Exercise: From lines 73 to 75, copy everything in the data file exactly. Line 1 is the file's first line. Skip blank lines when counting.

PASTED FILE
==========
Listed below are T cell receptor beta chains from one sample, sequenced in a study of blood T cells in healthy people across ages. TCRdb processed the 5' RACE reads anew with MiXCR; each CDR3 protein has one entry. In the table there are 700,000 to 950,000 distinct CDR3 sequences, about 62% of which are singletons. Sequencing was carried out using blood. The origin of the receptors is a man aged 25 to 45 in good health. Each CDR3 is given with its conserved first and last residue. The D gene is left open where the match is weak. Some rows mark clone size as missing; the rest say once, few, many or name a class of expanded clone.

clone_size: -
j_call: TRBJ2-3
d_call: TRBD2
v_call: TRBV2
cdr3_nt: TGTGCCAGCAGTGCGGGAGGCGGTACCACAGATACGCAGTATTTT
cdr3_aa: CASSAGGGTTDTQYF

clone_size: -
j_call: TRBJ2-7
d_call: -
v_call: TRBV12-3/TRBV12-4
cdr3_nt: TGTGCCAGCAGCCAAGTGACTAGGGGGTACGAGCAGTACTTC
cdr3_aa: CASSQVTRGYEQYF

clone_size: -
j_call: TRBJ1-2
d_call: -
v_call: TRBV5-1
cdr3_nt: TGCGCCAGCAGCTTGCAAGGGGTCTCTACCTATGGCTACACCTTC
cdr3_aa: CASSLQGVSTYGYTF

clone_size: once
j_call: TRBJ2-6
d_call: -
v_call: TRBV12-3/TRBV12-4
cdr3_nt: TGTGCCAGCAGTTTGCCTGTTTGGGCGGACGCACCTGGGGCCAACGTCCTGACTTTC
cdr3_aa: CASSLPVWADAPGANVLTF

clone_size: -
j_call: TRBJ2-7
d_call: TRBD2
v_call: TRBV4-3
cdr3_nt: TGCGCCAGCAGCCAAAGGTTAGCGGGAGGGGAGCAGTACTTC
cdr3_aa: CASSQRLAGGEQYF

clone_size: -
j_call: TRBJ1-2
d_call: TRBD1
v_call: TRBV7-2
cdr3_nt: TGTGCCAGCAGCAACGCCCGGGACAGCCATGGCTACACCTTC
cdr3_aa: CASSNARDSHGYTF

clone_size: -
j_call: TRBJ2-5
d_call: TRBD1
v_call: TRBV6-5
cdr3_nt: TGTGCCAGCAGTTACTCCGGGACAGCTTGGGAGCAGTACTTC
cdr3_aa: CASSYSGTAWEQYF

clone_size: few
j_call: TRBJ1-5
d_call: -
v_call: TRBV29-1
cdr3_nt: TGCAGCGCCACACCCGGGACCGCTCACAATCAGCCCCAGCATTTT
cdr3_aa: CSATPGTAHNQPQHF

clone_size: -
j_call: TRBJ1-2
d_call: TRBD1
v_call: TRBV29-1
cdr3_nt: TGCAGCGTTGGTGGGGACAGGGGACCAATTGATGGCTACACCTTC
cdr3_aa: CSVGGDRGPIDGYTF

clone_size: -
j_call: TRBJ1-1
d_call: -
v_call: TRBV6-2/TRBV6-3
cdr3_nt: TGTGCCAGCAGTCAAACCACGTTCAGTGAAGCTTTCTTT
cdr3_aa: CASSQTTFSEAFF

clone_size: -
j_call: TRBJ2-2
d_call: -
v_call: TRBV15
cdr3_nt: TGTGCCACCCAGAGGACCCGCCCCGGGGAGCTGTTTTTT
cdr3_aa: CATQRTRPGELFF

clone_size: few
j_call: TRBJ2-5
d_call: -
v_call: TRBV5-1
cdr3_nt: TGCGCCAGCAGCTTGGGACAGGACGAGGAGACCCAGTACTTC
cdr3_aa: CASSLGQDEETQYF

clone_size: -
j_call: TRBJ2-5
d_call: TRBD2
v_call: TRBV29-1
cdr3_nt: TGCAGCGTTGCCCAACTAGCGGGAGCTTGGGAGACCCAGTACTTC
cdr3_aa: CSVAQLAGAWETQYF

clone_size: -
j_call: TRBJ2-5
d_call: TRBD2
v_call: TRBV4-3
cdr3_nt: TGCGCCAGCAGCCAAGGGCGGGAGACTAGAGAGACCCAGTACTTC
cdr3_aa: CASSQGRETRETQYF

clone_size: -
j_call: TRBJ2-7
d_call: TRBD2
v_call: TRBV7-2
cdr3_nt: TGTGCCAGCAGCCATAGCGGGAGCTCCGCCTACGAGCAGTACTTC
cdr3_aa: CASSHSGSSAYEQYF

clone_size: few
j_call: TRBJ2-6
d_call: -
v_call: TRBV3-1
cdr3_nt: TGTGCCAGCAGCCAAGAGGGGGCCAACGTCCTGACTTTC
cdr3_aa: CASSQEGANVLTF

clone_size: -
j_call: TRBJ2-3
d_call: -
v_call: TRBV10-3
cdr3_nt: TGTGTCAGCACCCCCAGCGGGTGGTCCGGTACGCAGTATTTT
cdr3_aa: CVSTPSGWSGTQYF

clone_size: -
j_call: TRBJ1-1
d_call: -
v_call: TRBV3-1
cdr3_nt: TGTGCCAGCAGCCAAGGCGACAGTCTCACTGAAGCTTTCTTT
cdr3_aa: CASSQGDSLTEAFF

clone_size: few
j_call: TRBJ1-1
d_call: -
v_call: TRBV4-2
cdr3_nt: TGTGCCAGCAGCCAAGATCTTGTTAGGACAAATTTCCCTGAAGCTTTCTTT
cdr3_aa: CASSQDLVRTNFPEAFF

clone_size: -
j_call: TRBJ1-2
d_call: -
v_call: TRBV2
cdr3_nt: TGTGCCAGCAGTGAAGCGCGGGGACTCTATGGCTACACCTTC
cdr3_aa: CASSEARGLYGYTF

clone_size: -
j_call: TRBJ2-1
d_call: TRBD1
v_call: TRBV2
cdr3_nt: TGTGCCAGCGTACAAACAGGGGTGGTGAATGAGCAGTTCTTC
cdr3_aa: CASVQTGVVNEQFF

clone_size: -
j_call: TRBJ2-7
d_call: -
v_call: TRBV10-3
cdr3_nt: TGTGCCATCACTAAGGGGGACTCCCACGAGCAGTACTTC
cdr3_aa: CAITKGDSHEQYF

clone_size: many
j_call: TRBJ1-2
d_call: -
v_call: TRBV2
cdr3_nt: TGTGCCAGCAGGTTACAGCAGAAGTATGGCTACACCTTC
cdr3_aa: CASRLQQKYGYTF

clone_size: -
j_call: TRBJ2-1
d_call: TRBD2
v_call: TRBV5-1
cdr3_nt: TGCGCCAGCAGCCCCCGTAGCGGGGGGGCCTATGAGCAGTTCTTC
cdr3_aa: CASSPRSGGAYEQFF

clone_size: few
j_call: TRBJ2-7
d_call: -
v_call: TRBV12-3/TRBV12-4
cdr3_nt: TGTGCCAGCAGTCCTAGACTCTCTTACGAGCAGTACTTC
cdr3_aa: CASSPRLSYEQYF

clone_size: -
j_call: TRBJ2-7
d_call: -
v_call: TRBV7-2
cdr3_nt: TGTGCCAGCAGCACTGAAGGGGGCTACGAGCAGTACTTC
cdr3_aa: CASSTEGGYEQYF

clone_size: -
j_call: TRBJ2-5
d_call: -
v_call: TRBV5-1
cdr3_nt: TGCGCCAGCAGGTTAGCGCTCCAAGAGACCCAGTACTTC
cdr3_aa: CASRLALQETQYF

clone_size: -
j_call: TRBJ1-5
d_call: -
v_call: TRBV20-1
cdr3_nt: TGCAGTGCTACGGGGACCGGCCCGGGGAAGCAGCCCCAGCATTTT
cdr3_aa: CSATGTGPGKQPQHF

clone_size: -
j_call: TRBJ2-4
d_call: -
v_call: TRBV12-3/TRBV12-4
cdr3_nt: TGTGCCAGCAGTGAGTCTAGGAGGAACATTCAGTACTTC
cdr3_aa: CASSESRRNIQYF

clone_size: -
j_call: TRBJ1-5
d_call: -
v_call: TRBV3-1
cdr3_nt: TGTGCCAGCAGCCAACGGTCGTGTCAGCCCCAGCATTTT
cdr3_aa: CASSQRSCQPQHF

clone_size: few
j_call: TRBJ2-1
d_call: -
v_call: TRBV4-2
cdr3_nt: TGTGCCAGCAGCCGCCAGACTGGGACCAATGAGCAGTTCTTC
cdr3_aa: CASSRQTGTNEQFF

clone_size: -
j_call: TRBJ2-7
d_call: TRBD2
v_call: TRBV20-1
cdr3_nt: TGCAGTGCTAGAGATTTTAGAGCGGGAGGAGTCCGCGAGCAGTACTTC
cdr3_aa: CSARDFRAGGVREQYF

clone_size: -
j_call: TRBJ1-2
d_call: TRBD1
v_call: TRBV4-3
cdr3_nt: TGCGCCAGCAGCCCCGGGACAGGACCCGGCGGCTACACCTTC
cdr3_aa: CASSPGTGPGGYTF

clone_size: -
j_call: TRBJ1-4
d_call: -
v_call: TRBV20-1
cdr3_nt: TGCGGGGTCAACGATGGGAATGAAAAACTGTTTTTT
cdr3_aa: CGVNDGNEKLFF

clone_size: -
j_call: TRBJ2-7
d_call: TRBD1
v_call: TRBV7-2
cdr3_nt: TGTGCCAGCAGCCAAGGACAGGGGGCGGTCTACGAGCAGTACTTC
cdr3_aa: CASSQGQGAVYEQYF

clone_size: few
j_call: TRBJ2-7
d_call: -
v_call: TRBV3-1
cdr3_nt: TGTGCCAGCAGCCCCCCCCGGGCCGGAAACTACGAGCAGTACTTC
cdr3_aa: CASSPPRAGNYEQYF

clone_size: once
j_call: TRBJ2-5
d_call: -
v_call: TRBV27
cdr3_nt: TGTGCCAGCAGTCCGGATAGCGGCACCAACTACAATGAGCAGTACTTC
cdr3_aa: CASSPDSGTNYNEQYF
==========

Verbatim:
cdr3_aa: CASSLGQDEETQYF

clone_size: -
j_call: TRBJ2-5